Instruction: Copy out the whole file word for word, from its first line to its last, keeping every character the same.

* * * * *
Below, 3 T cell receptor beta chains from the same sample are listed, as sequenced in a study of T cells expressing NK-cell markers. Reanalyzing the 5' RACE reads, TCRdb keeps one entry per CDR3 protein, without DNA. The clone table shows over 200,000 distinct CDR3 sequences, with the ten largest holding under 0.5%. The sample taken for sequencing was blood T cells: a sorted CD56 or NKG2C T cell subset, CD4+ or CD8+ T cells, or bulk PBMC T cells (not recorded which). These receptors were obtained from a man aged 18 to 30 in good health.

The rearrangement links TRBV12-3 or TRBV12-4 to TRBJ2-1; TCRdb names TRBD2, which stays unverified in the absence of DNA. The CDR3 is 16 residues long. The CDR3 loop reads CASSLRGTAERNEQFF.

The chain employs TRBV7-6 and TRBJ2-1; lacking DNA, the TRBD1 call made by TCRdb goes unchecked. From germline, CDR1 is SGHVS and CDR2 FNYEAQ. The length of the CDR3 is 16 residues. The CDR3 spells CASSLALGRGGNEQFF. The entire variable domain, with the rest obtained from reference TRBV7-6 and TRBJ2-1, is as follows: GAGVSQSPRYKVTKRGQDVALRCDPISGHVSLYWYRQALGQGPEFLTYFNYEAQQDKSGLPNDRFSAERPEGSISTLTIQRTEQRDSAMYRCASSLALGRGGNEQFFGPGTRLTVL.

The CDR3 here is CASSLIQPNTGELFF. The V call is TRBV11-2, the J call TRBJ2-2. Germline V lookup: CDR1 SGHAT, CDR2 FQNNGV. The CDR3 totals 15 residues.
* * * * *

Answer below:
Below, 3 T cell receptor beta chains from the same sample are listed, as sequenced in a study of T cells expressing NK-cell markers. Reanalyzing the 5' RACE reads, TCRdb keeps one entry per CDR3 protein, without DNA. The clone table shows over 200,000 distinct CDR3 sequences, with the ten largest holding under 0.5%. The sample taken for sequencing was blood T cells: a sorted CD56 or NKG2C T cell subset, CD4+ or CD8+ T cells, or bulk PBMC T cells (not recorded which). These receptors were obtained from a man aged 18 to 30 in good health.

The rearrangement links TRBV12-3 or TRBV12-4 to TRBJ2-1; TCRdb names TRBD2, which stays unverified in the absence of DNA. The CDR3 is 16 residues long. The CDR3 loop reads CASSLRGTAERNEQFF.

The chain employs TRBV7-6 and TRBJ2-1; lacking DNA, the TRBD1 call made by TCRdb goes unchecked. From germline, CDR1 is SGHVS and CDR2 FNYEAQ. The length of the CDR3 is 16 residues. The CDR3 spells CASSLALGRGGNEQFF. The entire variable domain, with the rest obtained from reference TRBV7-6 and TRBJ2-1, is as follows: GAGVSQSPRYKVTKRGQDVALRCDPISGHVSLYWYRQALGQGPEFLTYFNYEAQQDKSGLPNDRFSAERPEGSISTLTIQRTEQRDSAMYRCASSLALGRGGNEQFFGPGTRLTVL.

The CDR3 here is CASSLIQPNTGELFF. The V call is TRBV11-2, the J call TRBJ2-2. Germline V lookup: CDR1 SGHAT, CDR2 FQNNGV. The CDR3 totals 15 residues.